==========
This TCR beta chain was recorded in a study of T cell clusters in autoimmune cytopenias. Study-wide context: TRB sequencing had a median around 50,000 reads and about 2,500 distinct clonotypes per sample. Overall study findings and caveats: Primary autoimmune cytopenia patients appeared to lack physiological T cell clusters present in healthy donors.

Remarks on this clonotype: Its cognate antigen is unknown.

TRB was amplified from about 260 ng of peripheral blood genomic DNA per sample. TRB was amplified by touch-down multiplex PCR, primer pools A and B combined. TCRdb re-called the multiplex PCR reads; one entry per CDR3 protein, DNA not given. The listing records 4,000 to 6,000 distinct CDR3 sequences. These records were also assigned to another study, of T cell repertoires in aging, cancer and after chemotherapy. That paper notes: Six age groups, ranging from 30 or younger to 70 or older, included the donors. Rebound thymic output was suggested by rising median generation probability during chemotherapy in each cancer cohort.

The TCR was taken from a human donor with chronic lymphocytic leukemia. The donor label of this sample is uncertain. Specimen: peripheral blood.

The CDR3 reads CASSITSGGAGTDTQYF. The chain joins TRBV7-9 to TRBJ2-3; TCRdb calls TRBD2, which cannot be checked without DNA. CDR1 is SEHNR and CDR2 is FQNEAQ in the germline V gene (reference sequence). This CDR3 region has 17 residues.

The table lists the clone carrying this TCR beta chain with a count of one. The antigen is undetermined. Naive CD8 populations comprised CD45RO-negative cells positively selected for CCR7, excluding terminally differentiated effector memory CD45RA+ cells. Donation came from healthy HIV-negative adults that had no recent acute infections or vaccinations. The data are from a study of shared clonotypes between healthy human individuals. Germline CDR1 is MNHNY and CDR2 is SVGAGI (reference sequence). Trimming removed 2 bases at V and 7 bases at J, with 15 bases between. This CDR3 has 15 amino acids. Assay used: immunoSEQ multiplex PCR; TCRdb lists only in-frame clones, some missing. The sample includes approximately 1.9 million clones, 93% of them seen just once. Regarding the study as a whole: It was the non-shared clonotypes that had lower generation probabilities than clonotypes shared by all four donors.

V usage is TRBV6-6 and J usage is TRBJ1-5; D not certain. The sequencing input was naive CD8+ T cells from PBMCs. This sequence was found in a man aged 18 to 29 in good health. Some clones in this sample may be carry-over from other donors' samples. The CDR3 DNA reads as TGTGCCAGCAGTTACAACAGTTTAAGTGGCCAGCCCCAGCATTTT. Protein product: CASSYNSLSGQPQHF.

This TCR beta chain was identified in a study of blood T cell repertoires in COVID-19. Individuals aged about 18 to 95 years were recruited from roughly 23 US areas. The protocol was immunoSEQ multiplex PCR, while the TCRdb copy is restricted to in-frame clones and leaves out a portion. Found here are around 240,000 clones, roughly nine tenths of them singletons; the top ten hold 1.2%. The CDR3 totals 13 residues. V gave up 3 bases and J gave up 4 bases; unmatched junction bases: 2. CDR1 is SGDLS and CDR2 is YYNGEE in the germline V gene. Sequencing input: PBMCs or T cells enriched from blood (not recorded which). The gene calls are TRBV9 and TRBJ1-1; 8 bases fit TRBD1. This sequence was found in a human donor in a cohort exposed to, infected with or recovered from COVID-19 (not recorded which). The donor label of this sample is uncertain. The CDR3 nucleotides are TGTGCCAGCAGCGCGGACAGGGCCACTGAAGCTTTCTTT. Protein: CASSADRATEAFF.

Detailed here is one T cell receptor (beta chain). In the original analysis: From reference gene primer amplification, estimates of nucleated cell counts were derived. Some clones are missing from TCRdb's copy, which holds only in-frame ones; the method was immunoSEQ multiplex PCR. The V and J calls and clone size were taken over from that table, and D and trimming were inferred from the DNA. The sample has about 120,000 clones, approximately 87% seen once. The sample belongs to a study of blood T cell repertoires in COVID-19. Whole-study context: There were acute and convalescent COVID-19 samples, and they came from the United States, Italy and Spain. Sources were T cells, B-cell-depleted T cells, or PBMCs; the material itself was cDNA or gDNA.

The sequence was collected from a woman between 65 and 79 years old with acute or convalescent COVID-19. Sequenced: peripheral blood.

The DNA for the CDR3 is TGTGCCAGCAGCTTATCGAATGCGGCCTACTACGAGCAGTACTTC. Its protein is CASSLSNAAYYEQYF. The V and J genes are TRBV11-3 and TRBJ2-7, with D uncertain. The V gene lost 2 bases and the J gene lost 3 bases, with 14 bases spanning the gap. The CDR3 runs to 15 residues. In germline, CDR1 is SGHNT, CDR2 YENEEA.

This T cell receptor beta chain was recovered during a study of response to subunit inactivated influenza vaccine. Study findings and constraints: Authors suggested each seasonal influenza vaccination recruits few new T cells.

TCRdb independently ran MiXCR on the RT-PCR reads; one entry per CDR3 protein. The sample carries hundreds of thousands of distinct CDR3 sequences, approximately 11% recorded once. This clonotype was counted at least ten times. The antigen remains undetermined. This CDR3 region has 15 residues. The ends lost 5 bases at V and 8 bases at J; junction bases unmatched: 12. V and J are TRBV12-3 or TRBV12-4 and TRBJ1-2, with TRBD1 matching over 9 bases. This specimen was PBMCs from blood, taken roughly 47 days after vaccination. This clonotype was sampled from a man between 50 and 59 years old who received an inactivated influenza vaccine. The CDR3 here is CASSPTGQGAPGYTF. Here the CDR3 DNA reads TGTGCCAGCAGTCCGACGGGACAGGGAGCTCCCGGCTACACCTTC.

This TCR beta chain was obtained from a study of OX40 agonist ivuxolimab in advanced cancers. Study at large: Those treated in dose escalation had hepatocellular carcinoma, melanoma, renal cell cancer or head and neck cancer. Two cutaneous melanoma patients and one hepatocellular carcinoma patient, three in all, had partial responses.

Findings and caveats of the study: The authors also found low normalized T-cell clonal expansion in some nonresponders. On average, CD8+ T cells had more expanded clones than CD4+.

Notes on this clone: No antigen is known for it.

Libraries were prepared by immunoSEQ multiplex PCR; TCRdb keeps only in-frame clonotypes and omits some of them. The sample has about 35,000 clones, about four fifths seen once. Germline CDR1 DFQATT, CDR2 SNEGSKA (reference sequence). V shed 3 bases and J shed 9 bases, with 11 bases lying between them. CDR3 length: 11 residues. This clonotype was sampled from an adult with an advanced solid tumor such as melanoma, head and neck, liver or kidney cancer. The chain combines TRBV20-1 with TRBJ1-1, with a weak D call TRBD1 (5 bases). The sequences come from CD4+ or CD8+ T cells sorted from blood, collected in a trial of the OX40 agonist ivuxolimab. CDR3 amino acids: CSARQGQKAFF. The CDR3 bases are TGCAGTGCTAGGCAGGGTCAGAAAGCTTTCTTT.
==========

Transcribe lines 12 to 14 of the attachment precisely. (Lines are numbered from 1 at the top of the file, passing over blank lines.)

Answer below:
This T cell receptor beta chain was recovered during a study of response to subunit inactivated influenza vaccine. Study findings and constraints: Authors suggested each seasonal influenza vaccination recruits few new T cells.

TCRdb independently ran MiXCR on the RT-PCR reads; one entry per CDR3 protein. The sample carries hundreds of thousands of distinct CDR3 sequences, approximately 11% recorded once. This clonotype was counted at least ten times. The antigen remains undetermined. This CDR3 region has 15 residues. The ends lost 5 bases at V and 8 bases at J; junction bases unmatched: 12. V and J are TRBV12-3 or TRBV12-4 and TRBJ1-2, with TRBD1 matching over 9 bases. This specimen was PBMCs from blood, taken roughly 47 days after vaccination. This clonotype was sampled from a man between 50 and 59 years old who received an inactivated influenza vaccine. The CDR3 here is CASSPTGQGAPGYTF. Here the CDR3 DNA reads TGTGCCAGCAGTCCGACGGGACAGGGAGCTCCCGGCTACACCTTC.

This TCR beta chain was obtained from a study of OX40 agonist ivuxolimab in advanced cancers. Study at large: Those treated in dose escalation had hepatocellular carcinoma, melanoma, renal cell cancer or head and neck cancer. Two cutaneous melanoma patients and one hepatocellular carcinoma patient, three in all, had partial responses.